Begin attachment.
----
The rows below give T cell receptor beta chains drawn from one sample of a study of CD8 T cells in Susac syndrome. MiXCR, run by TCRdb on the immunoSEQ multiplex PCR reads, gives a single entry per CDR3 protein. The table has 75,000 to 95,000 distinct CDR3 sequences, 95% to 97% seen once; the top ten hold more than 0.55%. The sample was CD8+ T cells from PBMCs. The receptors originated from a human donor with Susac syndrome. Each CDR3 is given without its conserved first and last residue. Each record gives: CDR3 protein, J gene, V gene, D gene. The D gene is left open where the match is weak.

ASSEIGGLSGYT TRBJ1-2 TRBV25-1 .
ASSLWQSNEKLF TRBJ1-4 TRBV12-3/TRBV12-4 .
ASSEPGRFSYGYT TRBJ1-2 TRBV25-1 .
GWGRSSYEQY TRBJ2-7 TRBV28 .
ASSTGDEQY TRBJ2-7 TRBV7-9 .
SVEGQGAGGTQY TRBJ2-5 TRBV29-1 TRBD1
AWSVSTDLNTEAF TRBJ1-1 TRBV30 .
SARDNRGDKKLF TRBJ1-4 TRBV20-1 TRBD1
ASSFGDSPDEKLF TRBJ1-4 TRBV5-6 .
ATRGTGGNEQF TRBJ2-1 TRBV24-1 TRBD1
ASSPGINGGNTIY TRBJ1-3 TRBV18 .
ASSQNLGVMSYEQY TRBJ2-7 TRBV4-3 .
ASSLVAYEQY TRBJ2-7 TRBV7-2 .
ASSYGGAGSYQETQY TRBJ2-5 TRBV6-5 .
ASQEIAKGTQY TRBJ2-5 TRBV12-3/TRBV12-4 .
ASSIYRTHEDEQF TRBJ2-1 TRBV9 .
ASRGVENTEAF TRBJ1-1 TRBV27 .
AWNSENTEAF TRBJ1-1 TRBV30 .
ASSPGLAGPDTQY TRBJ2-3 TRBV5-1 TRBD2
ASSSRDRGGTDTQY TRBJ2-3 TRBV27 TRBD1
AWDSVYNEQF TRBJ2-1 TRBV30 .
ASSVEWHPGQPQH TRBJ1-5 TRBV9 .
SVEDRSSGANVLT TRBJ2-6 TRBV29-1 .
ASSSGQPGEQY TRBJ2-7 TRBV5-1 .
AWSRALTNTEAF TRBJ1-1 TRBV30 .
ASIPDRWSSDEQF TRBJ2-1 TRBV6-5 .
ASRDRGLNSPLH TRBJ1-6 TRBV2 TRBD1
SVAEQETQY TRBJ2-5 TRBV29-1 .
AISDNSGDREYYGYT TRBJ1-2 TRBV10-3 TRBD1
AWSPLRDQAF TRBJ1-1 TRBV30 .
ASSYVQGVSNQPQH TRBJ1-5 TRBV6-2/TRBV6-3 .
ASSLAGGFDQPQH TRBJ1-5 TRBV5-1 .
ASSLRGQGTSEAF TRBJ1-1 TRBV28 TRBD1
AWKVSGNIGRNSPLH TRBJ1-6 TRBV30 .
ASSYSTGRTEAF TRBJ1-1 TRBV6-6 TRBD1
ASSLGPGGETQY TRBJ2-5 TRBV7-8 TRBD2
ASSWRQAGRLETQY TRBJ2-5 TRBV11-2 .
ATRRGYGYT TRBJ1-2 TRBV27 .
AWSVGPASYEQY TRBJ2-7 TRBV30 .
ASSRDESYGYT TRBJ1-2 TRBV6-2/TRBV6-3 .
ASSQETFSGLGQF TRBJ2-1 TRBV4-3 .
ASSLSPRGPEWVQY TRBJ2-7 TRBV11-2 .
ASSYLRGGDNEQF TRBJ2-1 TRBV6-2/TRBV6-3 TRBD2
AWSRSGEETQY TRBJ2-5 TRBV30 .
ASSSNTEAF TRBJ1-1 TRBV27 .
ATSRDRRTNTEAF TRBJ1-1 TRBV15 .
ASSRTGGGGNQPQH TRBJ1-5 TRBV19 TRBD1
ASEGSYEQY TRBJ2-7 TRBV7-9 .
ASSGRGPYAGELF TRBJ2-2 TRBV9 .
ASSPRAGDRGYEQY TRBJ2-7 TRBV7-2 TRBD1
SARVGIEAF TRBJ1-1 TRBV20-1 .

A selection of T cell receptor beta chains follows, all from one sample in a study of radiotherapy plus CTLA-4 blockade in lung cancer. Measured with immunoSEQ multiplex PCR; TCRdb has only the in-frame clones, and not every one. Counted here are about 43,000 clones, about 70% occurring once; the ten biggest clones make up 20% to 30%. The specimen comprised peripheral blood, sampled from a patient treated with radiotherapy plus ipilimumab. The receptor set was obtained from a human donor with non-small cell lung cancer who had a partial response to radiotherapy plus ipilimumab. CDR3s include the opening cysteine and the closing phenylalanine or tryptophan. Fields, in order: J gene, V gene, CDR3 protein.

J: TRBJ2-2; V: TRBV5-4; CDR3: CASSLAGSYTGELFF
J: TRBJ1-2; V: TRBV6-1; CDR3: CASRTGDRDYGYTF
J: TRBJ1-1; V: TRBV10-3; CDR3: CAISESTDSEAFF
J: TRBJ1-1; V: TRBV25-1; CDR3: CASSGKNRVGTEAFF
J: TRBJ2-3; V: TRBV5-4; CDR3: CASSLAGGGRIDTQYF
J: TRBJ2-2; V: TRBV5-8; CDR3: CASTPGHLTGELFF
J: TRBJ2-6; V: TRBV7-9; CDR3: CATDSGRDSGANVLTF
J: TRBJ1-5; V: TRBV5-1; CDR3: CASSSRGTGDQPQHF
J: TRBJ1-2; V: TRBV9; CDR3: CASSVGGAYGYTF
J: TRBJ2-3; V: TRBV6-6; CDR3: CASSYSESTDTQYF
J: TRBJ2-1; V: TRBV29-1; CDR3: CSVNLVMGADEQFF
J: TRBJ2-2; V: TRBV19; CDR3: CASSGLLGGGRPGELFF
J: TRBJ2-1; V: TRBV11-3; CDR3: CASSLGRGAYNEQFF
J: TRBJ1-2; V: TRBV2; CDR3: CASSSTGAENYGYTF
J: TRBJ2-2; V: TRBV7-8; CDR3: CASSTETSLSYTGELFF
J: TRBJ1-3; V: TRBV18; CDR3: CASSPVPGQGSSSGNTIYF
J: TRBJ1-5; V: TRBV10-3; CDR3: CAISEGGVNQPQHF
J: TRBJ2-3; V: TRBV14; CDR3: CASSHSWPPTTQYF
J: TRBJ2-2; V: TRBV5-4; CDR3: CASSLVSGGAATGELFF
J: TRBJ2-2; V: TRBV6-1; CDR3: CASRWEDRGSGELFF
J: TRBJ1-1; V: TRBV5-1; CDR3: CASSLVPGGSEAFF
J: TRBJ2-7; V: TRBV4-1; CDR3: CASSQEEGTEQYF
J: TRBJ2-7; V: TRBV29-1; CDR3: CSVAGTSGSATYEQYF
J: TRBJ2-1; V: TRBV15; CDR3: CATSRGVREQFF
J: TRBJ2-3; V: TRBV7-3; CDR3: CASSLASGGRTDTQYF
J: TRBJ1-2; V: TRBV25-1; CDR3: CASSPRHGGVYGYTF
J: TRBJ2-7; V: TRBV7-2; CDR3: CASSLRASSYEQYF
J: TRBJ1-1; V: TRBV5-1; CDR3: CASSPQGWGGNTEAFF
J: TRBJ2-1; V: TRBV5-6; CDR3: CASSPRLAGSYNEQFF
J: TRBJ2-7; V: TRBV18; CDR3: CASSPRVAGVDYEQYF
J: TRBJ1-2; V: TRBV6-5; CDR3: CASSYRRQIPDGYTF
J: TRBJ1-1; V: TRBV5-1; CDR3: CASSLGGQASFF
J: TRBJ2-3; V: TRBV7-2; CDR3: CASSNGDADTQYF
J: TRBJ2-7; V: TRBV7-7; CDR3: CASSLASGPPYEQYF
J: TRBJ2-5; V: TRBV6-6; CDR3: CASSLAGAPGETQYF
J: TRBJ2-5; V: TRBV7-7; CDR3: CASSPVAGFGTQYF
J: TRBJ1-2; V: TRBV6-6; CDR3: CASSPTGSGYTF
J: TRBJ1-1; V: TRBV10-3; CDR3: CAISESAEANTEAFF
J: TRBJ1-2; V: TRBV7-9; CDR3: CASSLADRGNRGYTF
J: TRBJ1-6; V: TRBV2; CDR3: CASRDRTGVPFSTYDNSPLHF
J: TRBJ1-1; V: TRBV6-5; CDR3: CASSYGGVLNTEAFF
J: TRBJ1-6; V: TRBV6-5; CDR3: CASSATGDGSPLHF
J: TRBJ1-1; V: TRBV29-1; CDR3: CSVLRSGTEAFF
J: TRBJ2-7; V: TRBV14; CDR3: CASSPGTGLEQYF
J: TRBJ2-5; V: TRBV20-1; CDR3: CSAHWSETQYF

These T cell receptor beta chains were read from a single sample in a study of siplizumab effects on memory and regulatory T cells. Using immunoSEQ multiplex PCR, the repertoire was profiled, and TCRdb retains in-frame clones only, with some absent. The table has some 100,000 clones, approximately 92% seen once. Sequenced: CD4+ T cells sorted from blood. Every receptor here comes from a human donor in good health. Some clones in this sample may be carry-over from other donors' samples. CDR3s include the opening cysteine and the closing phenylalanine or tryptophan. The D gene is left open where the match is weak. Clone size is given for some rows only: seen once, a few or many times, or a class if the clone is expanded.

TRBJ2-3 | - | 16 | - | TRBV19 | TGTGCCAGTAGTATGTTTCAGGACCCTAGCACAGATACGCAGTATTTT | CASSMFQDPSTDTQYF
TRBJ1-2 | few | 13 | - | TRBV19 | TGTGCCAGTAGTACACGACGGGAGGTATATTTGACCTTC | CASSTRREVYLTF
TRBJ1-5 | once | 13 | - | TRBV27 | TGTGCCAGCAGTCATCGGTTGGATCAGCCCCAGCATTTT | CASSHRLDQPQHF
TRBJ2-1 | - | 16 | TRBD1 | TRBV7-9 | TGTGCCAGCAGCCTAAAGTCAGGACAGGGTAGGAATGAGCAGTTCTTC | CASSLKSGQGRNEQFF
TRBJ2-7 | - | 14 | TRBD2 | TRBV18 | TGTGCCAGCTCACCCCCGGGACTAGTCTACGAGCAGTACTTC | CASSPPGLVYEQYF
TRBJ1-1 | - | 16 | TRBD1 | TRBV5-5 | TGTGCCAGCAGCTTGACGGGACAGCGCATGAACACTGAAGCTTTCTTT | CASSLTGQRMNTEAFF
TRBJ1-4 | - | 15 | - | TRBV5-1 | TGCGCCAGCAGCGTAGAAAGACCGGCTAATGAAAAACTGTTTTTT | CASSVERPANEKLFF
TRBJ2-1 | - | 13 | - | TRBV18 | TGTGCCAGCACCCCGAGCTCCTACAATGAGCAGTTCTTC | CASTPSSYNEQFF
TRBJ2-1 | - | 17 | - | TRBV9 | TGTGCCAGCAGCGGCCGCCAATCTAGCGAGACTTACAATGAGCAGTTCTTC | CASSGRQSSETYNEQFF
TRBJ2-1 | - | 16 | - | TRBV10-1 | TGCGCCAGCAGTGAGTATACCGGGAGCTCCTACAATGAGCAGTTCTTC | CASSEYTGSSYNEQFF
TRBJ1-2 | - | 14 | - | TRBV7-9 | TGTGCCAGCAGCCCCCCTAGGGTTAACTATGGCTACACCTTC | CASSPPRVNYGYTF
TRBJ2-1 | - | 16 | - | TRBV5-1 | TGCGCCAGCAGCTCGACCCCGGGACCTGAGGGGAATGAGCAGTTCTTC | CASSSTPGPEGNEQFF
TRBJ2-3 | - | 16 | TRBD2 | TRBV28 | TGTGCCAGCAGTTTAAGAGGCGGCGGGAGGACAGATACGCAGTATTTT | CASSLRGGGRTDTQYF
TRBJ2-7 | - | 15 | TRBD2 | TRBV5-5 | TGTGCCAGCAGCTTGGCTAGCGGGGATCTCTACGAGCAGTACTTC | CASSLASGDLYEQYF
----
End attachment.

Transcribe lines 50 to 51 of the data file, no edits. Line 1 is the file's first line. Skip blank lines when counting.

ASSGRGPYAGELF TRBJ2-2 TRBV9 .
ASSPRAGDRGYEQY TRBJ2-7 TRBV7-2 TRBD1